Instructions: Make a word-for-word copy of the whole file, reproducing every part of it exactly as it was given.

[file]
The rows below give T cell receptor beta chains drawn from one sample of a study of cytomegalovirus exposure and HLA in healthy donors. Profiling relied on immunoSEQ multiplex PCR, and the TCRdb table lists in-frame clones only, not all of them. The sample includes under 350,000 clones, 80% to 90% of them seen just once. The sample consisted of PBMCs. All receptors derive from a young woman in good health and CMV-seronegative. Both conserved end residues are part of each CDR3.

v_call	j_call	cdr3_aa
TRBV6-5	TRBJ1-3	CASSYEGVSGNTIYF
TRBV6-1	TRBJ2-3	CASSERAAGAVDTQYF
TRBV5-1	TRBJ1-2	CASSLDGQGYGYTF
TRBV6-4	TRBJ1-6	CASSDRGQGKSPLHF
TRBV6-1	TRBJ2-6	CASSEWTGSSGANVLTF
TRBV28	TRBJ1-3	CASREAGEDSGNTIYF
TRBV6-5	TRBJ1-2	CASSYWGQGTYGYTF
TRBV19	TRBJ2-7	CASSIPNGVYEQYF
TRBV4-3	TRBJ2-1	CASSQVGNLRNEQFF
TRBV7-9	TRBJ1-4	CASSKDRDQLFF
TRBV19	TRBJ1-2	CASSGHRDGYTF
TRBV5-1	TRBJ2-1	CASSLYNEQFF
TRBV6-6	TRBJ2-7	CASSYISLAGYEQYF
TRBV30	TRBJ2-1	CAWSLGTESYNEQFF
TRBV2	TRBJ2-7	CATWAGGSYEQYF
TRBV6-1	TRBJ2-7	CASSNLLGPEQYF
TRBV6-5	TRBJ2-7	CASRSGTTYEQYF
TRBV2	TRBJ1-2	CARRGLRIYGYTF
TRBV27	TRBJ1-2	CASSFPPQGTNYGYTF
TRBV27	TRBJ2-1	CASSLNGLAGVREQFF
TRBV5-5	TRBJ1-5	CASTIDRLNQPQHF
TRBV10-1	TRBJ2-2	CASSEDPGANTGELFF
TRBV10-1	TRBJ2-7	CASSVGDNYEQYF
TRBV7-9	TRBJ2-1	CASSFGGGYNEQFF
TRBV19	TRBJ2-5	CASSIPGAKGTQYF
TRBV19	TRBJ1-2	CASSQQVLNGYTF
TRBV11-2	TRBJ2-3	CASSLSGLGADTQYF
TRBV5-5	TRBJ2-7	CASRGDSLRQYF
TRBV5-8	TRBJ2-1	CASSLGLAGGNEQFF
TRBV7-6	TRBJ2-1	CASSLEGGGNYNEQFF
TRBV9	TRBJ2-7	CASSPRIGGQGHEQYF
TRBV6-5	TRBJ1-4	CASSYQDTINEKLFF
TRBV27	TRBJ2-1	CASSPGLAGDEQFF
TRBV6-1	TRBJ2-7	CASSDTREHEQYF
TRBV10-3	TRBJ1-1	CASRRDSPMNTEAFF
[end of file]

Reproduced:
The rows below give T cell receptor beta chains drawn from one sample of a study of cytomegalovirus exposure and HLA in healthy donors. Profiling relied on immunoSEQ multiplex PCR, and the TCRdb table lists in-frame clones only, not all of them. The sample includes under 350,000 clones, 80% to 90% of them seen just once. The sample consisted of PBMCs. All receptors derive from a young woman in good health and CMV-seronegative. Both conserved end residues are part of each CDR3.

v_call	j_call	cdr3_aa
TRBV6-5	TRBJ1-3	CASSYEGVSGNTIYF
TRBV6-1	TRBJ2-3	CASSERAAGAVDTQYF
TRBV5-1	TRBJ1-2	CASSLDGQGYGYTF
TRBV6-4	TRBJ1-6	CASSDRGQGKSPLHF
TRBV6-1	TRBJ2-6	CASSEWTGSSGANVLTF
TRBV28	TRBJ1-3	CASREAGEDSGNTIYF
TRBV6-5	TRBJ1-2	CASSYWGQGTYGYTF
TRBV19	TRBJ2-7	CASSIPNGVYEQYF
TRBV4-3	TRBJ2-1	CASSQVGNLRNEQFF
TRBV7-9	TRBJ1-4	CASSKDRDQLFF
TRBV19	TRBJ1-2	CASSGHRDGYTF
TRBV5-1	TRBJ2-1	CASSLYNEQFF
TRBV6-6	TRBJ2-7	CASSYISLAGYEQYF
TRBV30	TRBJ2-1	CAWSLGTESYNEQFF
TRBV2	TRBJ2-7	CATWAGGSYEQYF
TRBV6-1	TRBJ2-7	CASSNLLGPEQYF
TRBV6-5	TRBJ2-7	CASRSGTTYEQYF
TRBV2	TRBJ1-2	CARRGLRIYGYTF
TRBV27	TRBJ1-2	CASSFPPQGTNYGYTF
TRBV27	TRBJ2-1	CASSLNGLAGVREQFF
TRBV5-5	TRBJ1-5	CASTIDRLNQPQHF
TRBV10-1	TRBJ2-2	CASSEDPGANTGELFF
TRBV10-1	TRBJ2-7	CASSVGDNYEQYF
TRBV7-9	TRBJ2-1	CASSFGGGYNEQFF
TRBV19	TRBJ2-5	CASSIPGAKGTQYF
TRBV19	TRBJ1-2	CASSQQVLNGYTF
TRBV11-2	TRBJ2-3	CASSLSGLGADTQYF
TRBV5-5	TRBJ2-7	CASRGDSLRQYF
TRBV5-8	TRBJ2-1	CASSLGLAGGNEQFF
TRBV7-6	TRBJ2-1	CASSLEGGGNYNEQFF
TRBV9	TRBJ2-7	CASSPRIGGQGHEQYF
TRBV6-5	TRBJ1-4	CASSYQDTINEKLFF
TRBV27	TRBJ2-1	CASSPGLAGDEQFF
TRBV6-1	TRBJ2-7	CASSDTREHEQYF
TRBV10-3	TRBJ1-1	CASRRDSPMNTEAFF